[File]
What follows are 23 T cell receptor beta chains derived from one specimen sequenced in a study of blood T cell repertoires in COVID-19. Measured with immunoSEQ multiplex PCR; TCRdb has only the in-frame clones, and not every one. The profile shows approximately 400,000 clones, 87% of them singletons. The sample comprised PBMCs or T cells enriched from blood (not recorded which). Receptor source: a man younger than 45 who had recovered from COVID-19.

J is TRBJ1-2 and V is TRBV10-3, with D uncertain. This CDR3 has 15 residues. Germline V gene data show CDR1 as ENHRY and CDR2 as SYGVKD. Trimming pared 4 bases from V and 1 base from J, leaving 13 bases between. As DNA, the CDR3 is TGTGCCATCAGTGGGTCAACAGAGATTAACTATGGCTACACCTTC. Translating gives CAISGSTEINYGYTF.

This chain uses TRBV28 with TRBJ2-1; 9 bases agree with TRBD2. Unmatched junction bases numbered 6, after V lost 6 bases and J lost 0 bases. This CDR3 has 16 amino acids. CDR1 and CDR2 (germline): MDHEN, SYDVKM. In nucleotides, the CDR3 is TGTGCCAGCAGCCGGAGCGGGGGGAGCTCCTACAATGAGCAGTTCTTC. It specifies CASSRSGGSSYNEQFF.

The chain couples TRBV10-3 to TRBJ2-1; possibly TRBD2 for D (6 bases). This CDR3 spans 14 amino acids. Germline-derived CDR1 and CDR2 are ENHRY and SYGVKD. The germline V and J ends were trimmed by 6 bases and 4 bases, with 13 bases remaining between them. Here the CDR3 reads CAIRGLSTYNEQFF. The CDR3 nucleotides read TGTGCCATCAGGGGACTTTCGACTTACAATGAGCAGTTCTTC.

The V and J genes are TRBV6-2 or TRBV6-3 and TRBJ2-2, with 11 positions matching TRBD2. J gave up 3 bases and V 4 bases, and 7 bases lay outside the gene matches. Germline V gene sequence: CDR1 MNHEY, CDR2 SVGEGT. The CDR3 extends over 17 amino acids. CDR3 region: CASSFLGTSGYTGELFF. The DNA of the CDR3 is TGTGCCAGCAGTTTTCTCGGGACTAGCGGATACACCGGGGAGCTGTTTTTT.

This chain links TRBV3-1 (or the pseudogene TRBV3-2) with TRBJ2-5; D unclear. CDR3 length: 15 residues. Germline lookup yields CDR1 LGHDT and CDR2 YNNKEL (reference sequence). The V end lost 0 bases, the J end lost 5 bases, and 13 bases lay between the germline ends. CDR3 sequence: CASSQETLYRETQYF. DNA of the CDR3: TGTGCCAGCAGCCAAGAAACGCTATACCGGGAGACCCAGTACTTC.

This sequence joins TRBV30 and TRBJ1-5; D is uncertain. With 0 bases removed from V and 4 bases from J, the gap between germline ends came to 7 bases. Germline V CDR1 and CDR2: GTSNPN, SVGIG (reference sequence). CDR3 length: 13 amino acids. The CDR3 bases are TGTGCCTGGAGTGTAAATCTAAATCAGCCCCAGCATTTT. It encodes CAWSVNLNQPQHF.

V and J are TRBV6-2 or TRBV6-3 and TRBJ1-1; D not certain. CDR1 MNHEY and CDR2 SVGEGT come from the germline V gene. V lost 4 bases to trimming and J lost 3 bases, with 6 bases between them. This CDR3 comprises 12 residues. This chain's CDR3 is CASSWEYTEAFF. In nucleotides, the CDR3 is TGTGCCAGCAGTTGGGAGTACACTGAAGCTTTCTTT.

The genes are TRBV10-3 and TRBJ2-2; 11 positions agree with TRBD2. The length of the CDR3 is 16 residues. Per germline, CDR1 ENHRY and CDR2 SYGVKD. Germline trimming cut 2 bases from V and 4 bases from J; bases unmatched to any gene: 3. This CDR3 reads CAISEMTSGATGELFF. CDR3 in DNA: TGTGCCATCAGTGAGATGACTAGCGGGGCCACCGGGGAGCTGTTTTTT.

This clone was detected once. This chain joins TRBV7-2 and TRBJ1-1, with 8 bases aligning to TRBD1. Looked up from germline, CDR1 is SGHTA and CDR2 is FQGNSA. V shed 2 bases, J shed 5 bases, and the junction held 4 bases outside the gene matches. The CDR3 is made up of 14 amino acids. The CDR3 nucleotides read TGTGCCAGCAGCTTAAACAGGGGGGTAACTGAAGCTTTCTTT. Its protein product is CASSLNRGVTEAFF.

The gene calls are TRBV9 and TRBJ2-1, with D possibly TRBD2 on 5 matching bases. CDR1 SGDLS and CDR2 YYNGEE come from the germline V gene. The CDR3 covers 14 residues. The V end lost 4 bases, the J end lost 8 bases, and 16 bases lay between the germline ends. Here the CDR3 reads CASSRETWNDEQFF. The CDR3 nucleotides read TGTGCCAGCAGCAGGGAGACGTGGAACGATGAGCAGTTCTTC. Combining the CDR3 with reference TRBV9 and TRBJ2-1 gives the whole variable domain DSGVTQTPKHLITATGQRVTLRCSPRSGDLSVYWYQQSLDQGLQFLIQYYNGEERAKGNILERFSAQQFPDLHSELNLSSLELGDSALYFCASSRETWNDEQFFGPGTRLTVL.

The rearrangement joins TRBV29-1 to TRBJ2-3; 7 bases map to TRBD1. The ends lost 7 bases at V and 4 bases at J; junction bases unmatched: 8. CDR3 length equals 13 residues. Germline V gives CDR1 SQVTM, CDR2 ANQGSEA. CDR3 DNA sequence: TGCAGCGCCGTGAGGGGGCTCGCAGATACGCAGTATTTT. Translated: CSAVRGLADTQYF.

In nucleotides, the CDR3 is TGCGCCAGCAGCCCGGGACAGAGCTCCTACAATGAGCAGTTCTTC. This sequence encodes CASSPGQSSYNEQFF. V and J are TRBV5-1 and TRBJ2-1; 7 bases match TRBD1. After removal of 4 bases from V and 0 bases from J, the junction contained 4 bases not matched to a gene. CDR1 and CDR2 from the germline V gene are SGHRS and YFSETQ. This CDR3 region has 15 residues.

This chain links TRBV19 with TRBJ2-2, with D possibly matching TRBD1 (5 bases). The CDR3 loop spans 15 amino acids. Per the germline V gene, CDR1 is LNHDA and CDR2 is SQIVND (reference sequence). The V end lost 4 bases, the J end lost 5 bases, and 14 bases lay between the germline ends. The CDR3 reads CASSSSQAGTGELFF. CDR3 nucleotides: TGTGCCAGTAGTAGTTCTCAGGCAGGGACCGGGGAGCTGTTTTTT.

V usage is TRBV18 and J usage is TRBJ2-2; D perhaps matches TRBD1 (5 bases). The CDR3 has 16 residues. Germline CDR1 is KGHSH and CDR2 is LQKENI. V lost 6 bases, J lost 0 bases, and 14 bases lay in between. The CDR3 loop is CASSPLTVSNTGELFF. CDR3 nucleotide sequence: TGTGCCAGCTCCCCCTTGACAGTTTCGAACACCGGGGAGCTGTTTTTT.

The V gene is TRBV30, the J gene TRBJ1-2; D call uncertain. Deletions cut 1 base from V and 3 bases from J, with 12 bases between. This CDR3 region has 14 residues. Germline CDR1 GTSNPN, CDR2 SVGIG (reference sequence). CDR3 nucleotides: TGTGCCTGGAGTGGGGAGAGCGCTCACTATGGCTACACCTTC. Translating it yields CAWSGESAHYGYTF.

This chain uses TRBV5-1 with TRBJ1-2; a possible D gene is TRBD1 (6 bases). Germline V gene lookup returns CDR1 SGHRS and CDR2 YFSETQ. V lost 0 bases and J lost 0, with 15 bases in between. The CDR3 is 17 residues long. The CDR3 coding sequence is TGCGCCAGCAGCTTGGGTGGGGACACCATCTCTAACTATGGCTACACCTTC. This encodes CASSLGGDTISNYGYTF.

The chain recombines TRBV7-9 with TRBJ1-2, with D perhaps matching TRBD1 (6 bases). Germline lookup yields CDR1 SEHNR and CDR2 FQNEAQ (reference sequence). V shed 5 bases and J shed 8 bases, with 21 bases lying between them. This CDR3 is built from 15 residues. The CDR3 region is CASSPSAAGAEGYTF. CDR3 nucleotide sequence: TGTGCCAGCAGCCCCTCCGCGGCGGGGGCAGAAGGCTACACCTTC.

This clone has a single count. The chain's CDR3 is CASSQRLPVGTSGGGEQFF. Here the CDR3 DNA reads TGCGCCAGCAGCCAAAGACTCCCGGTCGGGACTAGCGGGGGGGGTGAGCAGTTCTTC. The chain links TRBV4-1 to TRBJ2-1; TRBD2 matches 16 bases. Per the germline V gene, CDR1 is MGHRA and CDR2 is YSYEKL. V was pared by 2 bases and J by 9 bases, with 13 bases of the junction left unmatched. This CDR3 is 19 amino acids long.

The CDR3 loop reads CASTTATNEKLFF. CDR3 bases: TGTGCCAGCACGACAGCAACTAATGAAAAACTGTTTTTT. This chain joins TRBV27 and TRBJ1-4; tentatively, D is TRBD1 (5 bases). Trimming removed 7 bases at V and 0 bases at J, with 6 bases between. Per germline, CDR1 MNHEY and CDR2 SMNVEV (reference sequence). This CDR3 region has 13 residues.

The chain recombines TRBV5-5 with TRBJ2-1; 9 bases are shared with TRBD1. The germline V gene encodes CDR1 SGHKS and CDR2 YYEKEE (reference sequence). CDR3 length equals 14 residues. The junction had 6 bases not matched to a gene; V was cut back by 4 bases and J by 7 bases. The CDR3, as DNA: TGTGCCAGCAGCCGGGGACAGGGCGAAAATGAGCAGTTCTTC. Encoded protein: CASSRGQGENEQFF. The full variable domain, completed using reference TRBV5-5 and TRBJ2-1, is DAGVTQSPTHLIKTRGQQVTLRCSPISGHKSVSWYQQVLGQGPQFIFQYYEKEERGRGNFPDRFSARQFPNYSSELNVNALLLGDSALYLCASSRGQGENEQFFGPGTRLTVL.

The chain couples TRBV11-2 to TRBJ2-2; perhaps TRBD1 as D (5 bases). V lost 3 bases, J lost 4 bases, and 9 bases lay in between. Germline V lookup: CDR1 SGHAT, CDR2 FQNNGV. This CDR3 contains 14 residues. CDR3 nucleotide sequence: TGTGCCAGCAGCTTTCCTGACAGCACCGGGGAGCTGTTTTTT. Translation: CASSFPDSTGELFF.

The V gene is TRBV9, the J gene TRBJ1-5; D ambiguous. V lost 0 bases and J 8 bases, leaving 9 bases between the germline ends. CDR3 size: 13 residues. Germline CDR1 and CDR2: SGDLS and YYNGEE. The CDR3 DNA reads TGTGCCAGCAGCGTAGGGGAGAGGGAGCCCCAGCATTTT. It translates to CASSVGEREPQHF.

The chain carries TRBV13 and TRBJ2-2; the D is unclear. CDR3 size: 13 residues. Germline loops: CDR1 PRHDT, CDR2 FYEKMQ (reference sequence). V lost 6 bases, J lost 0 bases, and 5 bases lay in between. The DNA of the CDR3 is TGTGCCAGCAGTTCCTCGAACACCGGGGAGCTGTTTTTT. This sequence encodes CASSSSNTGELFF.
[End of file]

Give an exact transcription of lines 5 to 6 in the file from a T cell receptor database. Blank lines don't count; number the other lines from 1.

The V and J genes are TRBV6-2 or TRBV6-3 and TRBJ2-2, with 11 positions matching TRBD2. J gave up 3 bases and V 4 bases, and 7 bases lay outside the gene matches. Germline V gene sequence: CDR1 MNHEY, CDR2 SVGEGT. The CDR3 extends over 17 amino acids. CDR3 region: CASSFLGTSGYTGELFF. The DNA of the CDR3 is TGTGCCAGCAGTTTTCTCGGGACTAGCGGATACACCGGGGAGCTGTTTTTT.

This chain links TRBV3-1 (or the pseudogene TRBV3-2) with TRBJ2-5; D unclear. CDR3 length: 15 residues. Germline lookup yields CDR1 LGHDT and CDR2 YNNKEL (reference sequence). The V end lost 0 bases, the J end lost 5 bases, and 13 bases lay between the germline ends. CDR3 sequence: CASSQETLYRETQYF. DNA of the CDR3: TGTGCCAGCAGCCAAGAAACGCTATACCGGGAGACCCAGTACTTC.